Simulator is bound for Fergus Truck Show July 24-27

| 7/17/2008

One of the biggest truck shows in North America is just a week off. The Fergus, Ontario, truck show in Canada is scheduled for July 24-27 at the Centre Wellington Community Sportsplex.

This year show management has added an amusement park and an 8-cylinder demolition derby to the agenda, which already included lots of music, truck and tractor pulls, a Show & Shine and tons of barbeque.

But wait, there’s more.

The Owner-Operator’s Business Association of Canada is bringing the thrill of NASCAR wide-oval racing to the Fergus Truck Show.

The retired NASCAR Sprint Cup Series race car, sponsored by the Missouri-based Owner-Operator Independent Drivers Association, is currently set up as a simulator/trainer. Equipped with a 24-inch video screen in the cockpit so drivers can get into the spirit of the race, the simulator features active full-motion suspension and surround-sound that provides a realistic racing experience – from the roar of the engine to the feel of bumps in the track and the impact of hitting other cars as you wind your way forward from the back of the pack.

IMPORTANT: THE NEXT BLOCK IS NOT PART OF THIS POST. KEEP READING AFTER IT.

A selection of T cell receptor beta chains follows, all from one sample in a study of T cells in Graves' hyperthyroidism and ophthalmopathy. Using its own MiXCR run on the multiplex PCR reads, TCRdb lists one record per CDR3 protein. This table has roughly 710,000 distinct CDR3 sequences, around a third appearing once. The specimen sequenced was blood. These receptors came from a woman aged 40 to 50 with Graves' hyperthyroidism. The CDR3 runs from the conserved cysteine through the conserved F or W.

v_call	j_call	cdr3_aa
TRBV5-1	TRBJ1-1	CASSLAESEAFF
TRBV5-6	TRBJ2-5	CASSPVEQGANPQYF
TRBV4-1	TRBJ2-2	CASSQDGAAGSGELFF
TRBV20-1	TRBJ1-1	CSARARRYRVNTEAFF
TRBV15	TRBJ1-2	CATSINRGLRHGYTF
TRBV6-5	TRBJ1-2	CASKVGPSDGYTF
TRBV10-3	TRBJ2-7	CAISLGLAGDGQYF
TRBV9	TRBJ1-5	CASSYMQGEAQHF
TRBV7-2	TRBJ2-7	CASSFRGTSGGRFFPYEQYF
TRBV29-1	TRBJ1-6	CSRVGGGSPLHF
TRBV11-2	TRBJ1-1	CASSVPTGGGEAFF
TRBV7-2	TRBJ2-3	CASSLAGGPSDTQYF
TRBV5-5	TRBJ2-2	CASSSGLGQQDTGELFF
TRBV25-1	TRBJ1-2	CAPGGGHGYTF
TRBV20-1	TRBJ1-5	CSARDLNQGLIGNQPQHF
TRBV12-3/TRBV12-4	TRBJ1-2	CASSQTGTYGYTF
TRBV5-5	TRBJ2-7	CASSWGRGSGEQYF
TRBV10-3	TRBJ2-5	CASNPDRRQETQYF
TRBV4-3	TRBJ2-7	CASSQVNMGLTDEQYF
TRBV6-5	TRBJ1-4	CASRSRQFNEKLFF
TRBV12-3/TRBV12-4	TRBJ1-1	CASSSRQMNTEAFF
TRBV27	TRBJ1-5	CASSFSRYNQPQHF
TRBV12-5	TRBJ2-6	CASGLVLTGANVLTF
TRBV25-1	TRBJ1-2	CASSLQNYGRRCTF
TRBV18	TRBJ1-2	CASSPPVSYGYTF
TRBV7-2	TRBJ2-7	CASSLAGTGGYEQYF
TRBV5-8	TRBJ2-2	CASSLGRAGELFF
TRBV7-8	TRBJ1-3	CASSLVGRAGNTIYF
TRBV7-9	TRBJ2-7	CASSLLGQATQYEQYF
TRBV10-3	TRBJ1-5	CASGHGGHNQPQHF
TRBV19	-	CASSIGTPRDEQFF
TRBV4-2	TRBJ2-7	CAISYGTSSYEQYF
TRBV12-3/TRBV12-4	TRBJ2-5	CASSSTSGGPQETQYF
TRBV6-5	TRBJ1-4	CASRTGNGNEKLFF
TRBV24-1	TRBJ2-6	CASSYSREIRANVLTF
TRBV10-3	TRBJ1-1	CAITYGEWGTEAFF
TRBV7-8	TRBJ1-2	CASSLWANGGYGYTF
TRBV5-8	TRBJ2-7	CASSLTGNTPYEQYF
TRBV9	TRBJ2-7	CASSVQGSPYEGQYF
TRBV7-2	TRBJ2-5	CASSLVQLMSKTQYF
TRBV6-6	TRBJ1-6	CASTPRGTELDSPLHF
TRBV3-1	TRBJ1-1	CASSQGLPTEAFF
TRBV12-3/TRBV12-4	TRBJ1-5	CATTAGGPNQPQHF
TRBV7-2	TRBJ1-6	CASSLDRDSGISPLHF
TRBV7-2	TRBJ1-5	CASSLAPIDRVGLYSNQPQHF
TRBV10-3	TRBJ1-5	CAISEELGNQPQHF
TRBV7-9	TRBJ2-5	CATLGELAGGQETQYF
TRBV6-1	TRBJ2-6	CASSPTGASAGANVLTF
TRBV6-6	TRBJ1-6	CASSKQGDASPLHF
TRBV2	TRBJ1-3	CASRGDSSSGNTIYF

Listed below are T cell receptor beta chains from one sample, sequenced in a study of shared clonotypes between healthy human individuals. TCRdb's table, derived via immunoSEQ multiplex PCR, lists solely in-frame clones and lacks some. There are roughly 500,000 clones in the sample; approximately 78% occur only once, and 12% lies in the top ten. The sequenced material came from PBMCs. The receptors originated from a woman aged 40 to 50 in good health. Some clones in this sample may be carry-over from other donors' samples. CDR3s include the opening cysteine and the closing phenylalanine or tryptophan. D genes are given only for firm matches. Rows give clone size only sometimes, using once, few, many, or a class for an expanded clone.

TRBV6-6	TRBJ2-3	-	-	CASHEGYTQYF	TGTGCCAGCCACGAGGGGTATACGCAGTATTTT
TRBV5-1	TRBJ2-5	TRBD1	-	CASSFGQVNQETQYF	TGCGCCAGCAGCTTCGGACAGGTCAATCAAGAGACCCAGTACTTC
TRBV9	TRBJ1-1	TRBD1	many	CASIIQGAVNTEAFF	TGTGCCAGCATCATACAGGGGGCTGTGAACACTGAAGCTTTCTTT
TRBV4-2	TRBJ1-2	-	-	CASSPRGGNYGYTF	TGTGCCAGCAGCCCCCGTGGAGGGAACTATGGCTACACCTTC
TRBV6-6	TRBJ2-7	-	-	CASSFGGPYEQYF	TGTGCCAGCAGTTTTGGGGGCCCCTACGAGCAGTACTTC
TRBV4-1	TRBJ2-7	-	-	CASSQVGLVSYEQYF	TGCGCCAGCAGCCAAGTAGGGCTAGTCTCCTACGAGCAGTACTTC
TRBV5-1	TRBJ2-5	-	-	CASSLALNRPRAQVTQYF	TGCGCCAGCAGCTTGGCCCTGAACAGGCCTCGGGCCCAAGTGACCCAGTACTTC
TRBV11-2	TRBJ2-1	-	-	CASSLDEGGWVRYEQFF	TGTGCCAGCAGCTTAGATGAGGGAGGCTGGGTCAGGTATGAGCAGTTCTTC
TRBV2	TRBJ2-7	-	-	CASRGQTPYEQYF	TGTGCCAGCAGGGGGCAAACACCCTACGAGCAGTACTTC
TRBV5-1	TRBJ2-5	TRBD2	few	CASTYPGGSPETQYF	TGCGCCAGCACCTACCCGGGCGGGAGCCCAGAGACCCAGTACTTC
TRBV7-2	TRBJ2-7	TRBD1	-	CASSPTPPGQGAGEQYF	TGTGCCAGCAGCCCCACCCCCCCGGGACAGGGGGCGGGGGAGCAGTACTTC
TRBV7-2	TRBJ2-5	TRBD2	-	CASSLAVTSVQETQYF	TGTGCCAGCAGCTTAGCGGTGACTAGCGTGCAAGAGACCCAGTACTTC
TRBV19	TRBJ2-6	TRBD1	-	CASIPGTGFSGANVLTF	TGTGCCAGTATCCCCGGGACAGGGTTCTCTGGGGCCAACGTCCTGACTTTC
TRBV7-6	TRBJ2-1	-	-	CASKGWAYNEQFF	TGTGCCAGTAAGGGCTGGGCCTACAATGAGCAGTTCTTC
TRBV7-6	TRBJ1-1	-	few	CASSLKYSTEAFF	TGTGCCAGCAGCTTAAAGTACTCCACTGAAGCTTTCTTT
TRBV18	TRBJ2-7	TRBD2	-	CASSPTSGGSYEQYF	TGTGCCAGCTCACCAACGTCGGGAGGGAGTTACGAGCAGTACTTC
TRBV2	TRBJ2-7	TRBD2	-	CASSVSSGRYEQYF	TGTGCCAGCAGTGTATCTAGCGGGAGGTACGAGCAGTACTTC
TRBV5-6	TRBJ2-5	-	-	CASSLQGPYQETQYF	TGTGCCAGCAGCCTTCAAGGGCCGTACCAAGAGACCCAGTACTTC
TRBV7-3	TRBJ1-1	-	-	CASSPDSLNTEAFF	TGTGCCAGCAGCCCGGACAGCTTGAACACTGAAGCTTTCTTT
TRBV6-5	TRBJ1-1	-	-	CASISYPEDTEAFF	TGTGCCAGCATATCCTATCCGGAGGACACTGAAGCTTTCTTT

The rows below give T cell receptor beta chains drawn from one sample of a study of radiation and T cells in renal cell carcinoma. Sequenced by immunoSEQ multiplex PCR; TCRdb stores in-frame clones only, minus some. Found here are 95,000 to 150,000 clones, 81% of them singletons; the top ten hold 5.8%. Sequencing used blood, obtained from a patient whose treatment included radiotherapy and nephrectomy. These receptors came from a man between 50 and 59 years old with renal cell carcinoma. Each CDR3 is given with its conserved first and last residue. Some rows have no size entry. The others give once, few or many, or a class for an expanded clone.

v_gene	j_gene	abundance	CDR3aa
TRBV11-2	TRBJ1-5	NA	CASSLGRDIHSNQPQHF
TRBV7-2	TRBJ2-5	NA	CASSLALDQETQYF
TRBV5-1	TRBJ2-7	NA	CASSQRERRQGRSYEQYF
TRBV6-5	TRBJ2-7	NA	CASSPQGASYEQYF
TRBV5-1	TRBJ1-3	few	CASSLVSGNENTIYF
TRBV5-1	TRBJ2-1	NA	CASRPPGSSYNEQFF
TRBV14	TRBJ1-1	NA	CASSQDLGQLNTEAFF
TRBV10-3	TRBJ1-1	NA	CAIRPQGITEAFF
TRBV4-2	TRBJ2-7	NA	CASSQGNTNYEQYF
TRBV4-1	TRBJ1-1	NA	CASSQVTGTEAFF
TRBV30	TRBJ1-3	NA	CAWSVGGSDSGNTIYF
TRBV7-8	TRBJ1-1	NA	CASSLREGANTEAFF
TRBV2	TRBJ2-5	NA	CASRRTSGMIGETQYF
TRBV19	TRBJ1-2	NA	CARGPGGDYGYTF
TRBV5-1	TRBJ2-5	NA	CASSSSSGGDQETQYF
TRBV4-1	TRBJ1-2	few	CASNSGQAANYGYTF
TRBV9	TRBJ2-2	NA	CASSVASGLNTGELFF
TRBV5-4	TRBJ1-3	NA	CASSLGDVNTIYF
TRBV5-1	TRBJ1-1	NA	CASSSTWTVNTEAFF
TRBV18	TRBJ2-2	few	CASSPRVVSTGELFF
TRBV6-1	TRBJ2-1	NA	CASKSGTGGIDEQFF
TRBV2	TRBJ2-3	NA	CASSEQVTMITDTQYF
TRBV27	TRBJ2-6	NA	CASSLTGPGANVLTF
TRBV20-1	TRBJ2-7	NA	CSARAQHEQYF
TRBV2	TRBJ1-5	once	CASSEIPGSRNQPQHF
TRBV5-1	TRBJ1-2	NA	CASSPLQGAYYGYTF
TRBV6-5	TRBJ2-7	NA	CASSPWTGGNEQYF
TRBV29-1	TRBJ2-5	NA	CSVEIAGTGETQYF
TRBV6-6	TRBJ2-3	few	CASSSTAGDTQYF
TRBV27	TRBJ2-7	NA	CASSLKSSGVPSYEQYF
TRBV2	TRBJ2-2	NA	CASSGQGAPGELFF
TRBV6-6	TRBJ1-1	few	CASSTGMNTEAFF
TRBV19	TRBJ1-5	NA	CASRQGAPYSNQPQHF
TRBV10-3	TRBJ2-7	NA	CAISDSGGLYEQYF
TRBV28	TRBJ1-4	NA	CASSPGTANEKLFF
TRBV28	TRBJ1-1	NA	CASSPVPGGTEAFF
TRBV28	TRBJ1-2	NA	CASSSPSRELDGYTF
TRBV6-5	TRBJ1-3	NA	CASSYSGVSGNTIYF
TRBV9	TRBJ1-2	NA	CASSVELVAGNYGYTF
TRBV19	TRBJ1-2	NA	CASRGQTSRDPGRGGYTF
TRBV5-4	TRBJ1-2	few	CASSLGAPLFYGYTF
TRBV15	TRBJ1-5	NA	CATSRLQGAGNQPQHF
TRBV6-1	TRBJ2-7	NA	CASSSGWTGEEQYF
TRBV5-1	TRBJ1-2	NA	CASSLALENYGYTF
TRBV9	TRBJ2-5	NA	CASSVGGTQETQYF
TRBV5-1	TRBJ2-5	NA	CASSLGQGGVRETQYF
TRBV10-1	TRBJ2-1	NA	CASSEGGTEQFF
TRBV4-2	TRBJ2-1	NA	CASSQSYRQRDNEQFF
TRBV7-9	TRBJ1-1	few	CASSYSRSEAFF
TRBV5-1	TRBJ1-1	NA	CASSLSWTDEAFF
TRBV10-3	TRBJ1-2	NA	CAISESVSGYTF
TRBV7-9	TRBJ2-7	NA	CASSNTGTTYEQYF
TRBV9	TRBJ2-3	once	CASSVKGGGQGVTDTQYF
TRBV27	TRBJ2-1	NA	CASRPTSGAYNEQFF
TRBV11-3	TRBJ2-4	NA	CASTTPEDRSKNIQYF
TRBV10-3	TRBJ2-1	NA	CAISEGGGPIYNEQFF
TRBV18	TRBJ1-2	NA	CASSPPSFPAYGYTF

“It’s almost everyone’s dream to drive a NASCAR racer, but this may be as close as most folks ever get,” stated OBAC Executive Director Joanne Ritchie in a press release. “We’ll be offering free rides to new OBAC members who sign up at the show, and collecting donations for Trucking for Wishes from others. That way, we’ll share in helping children’s dreams come true as well.”

The Fergus Family Fun Zone, sponsored by NAL Insurance, will offer amusement rides, family games, crafts, and play areas at the truck show to raise funds for Trucking for Wishes. The mission of Trucking for Wishes, working through the Make-A-Wish Foundation, is to fulfill the dreams of children with life threatening illnesses.

OBAC and the NASCAR simulator will be set up at space No. L-54 at the Fergus show.

Ritchie is urging truckers attending the Fergus show to try their luck on the wide oval. She confirmed that the simulator’s speed-limiter has not been activated.

OOIDA member Ron Mermis, who travels with the simulator to truck stops and truck shows all over the U.S. signing up OOIDA members, is looking forward to bringing the simulator to Canada for the first time.

“Drivers on both sides of the border need to work together and speak with a united voice,” says Mermis. “And there’s nothing wrong with having some fun together, too.”